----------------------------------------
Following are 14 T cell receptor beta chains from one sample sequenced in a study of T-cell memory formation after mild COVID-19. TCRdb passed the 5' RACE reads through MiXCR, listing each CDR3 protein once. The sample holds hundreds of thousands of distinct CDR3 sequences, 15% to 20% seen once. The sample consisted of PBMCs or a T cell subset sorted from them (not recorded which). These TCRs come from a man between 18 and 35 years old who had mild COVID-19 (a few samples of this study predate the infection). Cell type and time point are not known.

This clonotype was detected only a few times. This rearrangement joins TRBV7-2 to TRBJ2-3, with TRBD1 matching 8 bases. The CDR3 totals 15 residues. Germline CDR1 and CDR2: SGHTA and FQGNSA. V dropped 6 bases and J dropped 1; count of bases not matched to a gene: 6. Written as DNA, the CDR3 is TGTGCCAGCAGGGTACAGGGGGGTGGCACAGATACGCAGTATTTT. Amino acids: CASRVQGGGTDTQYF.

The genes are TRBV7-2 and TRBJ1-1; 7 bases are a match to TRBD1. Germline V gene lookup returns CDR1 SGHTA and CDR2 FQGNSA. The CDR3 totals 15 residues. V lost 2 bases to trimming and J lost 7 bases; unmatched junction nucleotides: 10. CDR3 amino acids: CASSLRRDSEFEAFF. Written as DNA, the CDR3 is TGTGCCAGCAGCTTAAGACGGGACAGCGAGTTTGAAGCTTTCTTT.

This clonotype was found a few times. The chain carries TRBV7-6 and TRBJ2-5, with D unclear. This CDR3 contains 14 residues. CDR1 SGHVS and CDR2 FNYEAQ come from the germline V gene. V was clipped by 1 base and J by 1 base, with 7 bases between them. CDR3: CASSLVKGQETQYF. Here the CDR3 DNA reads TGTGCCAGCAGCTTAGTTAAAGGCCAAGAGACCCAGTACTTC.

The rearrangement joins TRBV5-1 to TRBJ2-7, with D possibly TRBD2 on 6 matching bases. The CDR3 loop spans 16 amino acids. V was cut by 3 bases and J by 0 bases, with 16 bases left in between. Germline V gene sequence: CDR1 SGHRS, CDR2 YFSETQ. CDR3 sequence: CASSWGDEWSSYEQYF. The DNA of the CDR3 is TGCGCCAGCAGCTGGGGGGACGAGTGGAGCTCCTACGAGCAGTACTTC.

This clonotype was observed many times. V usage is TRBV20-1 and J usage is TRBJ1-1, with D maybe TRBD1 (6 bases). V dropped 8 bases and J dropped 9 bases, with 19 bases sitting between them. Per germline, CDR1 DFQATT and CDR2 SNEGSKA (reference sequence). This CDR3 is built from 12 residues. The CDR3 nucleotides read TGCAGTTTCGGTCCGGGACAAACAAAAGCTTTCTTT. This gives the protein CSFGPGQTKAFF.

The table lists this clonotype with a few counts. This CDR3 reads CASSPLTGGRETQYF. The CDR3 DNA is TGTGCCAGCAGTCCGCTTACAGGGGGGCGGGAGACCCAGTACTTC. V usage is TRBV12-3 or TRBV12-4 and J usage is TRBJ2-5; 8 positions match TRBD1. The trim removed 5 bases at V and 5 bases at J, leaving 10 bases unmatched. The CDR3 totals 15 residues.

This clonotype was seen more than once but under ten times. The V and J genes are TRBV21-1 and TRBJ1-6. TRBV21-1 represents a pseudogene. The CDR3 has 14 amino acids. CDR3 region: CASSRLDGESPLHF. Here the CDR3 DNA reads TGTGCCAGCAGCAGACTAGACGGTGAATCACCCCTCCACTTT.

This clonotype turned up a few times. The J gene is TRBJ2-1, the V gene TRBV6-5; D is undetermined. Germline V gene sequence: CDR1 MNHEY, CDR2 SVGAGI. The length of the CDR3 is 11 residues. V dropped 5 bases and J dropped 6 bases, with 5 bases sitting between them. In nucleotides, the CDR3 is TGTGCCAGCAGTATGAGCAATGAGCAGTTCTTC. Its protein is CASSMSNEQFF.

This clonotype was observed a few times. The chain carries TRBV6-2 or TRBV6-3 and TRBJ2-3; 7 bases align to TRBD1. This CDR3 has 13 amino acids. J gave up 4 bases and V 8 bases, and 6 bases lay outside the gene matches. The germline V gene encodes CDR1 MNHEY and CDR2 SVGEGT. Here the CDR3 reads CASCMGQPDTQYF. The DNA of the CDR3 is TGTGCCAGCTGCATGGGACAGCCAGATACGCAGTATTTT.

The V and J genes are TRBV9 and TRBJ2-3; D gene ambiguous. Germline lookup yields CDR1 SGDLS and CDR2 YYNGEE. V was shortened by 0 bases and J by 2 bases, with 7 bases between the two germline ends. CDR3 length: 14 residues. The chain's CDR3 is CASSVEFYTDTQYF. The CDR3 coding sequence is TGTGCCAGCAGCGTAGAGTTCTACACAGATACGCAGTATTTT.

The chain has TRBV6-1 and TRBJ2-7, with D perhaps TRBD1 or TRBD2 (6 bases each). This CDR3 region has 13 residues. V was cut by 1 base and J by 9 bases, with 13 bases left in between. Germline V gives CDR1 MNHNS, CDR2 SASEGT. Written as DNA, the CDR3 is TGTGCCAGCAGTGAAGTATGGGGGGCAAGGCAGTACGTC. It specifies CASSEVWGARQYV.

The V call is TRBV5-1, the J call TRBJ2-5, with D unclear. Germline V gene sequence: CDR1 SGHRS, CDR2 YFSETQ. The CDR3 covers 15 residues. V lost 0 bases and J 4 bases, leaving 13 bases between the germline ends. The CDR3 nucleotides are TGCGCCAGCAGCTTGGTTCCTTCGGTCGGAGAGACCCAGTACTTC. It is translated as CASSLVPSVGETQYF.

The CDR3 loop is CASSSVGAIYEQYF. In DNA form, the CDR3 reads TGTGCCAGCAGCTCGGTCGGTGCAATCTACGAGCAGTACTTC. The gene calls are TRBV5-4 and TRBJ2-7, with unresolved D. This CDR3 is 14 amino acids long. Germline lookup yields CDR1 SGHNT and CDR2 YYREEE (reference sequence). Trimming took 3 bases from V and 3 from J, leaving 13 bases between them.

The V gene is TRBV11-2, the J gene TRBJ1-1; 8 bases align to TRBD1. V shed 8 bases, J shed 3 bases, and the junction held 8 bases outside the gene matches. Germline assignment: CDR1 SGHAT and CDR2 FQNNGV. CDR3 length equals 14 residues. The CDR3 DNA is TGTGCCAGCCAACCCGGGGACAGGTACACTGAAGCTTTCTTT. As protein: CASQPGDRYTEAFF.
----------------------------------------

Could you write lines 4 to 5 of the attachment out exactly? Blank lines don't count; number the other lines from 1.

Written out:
This clonotype was found a few times. The chain carries TRBV7-6 and TRBJ2-5, with D unclear. This CDR3 contains 14 residues. CDR1 SGHVS and CDR2 FNYEAQ come from the germline V gene. V was clipped by 1 base and J by 1 base, with 7 bases between them. CDR3: CASSLVKGQETQYF. Here the CDR3 DNA reads TGTGCCAGCAGCTTAGTTAAAGGCCAAGAGACCCAGTACTTC.

The rearrangement joins TRBV5-1 to TRBJ2-7, with D possibly TRBD2 on 6 matching bases. The CDR3 loop spans 16 amino acids. V was cut by 3 bases and J by 0 bases, with 16 bases left in between. Germline V gene sequence: CDR1 SGHRS, CDR2 YFSETQ. CDR3 sequence: CASSWGDEWSSYEQYF. The DNA of the CDR3 is TGCGCCAGCAGCTGGGGGGACGAGTGGAGCTCCTACGAGCAGTACTTC.